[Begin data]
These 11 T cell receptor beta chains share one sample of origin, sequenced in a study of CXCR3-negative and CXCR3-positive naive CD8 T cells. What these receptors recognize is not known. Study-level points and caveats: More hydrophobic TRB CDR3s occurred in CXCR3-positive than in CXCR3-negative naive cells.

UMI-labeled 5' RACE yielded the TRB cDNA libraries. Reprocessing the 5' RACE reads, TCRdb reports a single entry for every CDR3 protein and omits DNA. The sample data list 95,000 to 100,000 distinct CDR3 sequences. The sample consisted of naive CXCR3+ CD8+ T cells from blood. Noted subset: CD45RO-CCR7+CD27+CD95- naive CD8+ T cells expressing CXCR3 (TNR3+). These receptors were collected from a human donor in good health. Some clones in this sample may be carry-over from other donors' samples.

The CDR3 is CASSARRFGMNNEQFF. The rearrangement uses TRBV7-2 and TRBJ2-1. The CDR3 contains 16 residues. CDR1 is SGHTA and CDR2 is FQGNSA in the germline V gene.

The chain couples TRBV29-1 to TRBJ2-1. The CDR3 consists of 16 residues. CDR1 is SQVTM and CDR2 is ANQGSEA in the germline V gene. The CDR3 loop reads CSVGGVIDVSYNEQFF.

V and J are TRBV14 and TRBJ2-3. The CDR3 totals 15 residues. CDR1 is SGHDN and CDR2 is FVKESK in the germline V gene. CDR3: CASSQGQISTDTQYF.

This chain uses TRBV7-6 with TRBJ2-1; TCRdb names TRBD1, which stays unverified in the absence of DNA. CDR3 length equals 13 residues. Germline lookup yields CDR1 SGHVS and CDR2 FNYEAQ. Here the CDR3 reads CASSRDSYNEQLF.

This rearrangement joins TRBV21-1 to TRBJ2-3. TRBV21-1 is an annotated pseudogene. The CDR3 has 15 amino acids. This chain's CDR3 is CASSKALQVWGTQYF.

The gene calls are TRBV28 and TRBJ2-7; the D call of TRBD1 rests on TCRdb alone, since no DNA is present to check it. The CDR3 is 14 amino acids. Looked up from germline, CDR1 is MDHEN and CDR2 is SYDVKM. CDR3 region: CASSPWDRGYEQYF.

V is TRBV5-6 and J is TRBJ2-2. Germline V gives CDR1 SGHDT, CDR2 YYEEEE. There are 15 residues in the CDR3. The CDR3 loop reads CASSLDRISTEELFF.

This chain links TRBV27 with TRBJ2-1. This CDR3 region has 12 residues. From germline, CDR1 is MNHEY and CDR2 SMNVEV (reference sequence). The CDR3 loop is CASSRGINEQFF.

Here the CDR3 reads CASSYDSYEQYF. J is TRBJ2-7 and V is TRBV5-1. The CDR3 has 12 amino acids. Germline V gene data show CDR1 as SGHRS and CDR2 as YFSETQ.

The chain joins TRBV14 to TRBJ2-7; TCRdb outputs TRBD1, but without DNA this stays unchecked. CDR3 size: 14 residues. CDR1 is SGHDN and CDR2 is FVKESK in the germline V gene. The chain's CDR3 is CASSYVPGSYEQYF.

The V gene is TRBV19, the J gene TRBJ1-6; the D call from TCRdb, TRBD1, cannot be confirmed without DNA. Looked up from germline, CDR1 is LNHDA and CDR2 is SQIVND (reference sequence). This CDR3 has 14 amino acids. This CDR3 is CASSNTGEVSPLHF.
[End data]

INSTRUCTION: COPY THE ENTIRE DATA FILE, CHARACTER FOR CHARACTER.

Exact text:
These 11 T cell receptor beta chains share one sample of origin, sequenced in a study of CXCR3-negative and CXCR3-positive naive CD8 T cells. What these receptors recognize is not known. Study-level points and caveats: More hydrophobic TRB CDR3s occurred in CXCR3-positive than in CXCR3-negative naive cells.

UMI-labeled 5' RACE yielded the TRB cDNA libraries. Reprocessing the 5' RACE reads, TCRdb reports a single entry for every CDR3 protein and omits DNA. The sample data list 95,000 to 100,000 distinct CDR3 sequences. The sample consisted of naive CXCR3+ CD8+ T cells from blood. Noted subset: CD45RO-CCR7+CD27+CD95- naive CD8+ T cells expressing CXCR3 (TNR3+). These receptors were collected from a human donor in good health. Some clones in this sample may be carry-over from other donors' samples.

The CDR3 is CASSARRFGMNNEQFF. The rearrangement uses TRBV7-2 and TRBJ2-1. The CDR3 contains 16 residues. CDR1 is SGHTA and CDR2 is FQGNSA in the germline V gene.

The chain couples TRBV29-1 to TRBJ2-1. The CDR3 consists of 16 residues. CDR1 is SQVTM and CDR2 is ANQGSEA in the germline V gene. The CDR3 loop reads CSVGGVIDVSYNEQFF.

V and J are TRBV14 and TRBJ2-3. The CDR3 totals 15 residues. CDR1 is SGHDN and CDR2 is FVKESK in the germline V gene. CDR3: CASSQGQISTDTQYF.

This chain uses TRBV7-6 with TRBJ2-1; TCRdb names TRBD1, which stays unverified in the absence of DNA. CDR3 length equals 13 residues. Germline lookup yields CDR1 SGHVS and CDR2 FNYEAQ. Here the CDR3 reads CASSRDSYNEQLF.

This rearrangement joins TRBV21-1 to TRBJ2-3. TRBV21-1 is an annotated pseudogene. The CDR3 has 15 amino acids. This chain's CDR3 is CASSKALQVWGTQYF.

The gene calls are TRBV28 and TRBJ2-7; the D call of TRBD1 rests on TCRdb alone, since no DNA is present to check it. The CDR3 is 14 amino acids. Looked up from germline, CDR1 is MDHEN and CDR2 is SYDVKM. CDR3 region: CASSPWDRGYEQYF.

V is TRBV5-6 and J is TRBJ2-2. Germline V gives CDR1 SGHDT, CDR2 YYEEEE. There are 15 residues in the CDR3. The CDR3 loop reads CASSLDRISTEELFF.

This chain links TRBV27 with TRBJ2-1. This CDR3 region has 12 residues. From germline, CDR1 is MNHEY and CDR2 SMNVEV (reference sequence). The CDR3 loop is CASSRGINEQFF.

Here the CDR3 reads CASSYDSYEQYF. J is TRBJ2-7 and V is TRBV5-1. The CDR3 has 12 amino acids. Germline V gene data show CDR1 as SGHRS and CDR2 as YFSETQ.

The chain joins TRBV14 to TRBJ2-7; TCRdb outputs TRBD1, but without DNA this stays unchecked. CDR3 size: 14 residues. CDR1 is SGHDN and CDR2 is FVKESK in the germline V gene. The chain's CDR3 is CASSYVPGSYEQYF.

The V gene is TRBV19, the J gene TRBJ1-6; the D call from TCRdb, TRBD1, cannot be confirmed without DNA. Looked up from germline, CDR1 is LNHDA and CDR2 is SQIVND (reference sequence). This CDR3 has 14 amino acids. This CDR3 is CASSNTGEVSPLHF.